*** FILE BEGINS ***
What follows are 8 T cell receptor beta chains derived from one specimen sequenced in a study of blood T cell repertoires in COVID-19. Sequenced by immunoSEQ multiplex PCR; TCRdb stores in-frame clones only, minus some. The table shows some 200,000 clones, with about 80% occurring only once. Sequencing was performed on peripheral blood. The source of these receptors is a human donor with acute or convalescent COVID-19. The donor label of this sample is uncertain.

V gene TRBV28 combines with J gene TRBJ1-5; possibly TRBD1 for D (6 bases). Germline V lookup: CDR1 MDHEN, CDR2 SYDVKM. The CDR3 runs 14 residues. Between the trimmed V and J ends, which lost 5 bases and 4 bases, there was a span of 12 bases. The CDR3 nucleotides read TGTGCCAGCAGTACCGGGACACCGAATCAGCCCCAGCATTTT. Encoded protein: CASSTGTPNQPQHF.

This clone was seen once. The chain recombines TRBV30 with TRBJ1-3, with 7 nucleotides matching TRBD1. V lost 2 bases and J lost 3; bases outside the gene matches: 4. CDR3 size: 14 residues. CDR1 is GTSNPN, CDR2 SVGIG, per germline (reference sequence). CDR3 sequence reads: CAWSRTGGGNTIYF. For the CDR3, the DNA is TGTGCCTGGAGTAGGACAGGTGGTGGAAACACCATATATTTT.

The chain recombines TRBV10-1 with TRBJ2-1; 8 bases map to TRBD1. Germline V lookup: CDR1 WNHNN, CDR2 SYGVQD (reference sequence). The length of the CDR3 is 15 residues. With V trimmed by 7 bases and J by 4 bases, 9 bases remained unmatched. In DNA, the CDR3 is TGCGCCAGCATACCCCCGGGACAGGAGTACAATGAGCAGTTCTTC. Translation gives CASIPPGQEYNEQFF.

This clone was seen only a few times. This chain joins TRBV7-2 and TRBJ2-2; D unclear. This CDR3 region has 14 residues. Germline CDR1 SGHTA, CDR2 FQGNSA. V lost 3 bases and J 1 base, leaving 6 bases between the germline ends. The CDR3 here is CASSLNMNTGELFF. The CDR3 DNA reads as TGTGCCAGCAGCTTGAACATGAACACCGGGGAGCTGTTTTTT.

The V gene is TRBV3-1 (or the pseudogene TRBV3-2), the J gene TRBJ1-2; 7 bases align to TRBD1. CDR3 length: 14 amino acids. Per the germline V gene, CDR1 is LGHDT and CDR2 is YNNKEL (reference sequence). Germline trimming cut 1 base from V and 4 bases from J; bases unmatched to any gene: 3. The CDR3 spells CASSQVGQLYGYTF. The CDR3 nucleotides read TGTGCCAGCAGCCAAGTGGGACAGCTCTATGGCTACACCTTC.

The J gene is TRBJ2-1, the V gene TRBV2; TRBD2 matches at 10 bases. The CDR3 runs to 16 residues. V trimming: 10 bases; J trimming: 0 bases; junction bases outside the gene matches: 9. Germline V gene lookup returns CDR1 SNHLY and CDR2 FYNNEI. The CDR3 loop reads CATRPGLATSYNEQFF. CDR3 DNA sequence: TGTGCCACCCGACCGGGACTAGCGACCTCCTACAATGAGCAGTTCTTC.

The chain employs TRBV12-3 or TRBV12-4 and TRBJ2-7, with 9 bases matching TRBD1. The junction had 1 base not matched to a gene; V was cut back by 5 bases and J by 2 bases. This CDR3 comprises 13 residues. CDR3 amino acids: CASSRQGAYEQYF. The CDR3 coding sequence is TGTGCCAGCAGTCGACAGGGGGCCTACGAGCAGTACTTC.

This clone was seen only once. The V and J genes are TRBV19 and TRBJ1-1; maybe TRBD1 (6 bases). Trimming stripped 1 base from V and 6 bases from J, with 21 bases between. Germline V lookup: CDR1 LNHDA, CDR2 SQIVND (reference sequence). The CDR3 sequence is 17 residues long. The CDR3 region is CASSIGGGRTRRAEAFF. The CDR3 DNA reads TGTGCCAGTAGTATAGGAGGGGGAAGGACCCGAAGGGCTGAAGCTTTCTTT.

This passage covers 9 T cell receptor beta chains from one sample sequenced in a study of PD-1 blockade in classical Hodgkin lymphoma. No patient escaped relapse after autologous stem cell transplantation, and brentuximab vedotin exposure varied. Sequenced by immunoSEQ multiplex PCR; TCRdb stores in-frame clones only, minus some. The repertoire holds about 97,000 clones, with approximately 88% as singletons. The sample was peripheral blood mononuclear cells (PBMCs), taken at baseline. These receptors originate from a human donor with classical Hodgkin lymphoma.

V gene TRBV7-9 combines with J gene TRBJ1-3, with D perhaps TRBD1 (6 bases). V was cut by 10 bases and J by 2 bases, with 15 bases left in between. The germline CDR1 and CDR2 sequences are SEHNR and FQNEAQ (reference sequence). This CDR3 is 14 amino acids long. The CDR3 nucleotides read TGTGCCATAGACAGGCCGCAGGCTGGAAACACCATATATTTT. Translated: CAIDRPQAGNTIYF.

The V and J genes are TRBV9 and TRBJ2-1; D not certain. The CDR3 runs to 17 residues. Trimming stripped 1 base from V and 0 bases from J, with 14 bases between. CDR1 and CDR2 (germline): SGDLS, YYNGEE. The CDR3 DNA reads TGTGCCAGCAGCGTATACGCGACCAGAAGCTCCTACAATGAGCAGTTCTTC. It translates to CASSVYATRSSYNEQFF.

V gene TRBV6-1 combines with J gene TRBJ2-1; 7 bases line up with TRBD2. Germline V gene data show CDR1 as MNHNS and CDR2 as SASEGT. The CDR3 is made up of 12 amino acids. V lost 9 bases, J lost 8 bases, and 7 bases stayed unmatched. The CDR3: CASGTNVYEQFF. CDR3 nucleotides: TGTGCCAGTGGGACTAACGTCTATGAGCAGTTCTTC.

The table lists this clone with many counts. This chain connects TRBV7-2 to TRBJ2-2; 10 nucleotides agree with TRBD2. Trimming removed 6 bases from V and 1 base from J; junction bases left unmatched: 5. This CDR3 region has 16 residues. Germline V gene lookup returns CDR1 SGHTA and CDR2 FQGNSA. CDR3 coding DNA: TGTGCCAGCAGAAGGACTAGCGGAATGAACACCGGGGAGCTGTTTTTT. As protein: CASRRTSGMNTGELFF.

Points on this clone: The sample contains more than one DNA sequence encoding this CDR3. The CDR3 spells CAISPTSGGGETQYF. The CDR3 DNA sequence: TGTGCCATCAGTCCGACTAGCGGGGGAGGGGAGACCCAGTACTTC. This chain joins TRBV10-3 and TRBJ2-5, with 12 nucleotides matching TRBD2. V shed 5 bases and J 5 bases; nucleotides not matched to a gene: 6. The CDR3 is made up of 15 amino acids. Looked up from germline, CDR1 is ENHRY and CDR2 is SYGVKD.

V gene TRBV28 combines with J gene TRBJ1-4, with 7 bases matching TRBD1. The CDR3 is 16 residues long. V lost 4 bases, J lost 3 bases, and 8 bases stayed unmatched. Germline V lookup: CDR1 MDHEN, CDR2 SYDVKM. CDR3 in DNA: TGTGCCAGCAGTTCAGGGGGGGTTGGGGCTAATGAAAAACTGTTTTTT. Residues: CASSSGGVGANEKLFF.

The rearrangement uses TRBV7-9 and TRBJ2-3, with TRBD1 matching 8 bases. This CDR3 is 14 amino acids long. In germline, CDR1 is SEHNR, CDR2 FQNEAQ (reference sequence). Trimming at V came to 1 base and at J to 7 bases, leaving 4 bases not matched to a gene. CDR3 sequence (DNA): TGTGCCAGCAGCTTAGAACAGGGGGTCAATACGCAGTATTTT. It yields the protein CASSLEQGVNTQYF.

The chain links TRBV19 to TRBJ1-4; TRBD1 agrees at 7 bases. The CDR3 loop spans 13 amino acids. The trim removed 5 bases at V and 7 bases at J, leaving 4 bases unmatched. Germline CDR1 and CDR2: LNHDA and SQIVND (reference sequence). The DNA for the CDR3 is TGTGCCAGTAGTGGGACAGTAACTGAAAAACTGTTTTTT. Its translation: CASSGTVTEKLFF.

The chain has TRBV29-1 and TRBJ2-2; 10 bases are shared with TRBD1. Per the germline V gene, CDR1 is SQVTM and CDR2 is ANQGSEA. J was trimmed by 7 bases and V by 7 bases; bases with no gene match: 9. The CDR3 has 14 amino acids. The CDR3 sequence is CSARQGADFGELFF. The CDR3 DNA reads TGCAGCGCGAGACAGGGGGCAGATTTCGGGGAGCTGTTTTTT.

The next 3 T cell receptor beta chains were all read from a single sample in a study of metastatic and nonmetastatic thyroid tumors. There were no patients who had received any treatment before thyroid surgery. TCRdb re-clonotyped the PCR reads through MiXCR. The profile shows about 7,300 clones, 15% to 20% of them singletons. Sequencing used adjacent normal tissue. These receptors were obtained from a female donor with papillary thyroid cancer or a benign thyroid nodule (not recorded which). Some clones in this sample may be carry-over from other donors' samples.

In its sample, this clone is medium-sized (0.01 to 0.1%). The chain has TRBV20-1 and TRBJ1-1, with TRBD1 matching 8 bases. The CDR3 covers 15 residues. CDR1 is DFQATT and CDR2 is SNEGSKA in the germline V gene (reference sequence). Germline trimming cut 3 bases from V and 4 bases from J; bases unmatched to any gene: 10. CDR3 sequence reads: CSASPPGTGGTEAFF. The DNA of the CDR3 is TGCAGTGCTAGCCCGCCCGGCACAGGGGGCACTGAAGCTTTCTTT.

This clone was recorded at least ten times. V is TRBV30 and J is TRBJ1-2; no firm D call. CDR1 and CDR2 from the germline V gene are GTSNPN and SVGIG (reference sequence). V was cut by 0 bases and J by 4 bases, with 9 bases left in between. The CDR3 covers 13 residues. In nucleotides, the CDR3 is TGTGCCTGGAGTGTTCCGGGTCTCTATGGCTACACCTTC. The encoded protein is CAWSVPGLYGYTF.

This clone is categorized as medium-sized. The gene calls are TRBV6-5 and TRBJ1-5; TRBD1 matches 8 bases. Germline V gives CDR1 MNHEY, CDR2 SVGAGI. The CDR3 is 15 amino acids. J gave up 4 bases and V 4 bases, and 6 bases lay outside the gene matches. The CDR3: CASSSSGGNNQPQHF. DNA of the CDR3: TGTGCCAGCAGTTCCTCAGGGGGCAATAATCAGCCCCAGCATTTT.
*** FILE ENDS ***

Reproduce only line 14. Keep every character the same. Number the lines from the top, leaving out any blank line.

The table lists this clone with many counts. This chain connects TRBV7-2 to TRBJ2-2; 10 nucleotides agree with TRBD2. Trimming removed 6 bases from V and 1 base from J; junction bases left unmatched: 5. This CDR3 region has 16 residues. Germline V gene lookup returns CDR1 SGHTA and CDR2 FQGNSA. CDR3 coding DNA: TGTGCCAGCAGAAGGACTAGCGGAATGAACACCGGGGAGCTGTTTTTT. As protein: CASRRTSGMNTGELFF.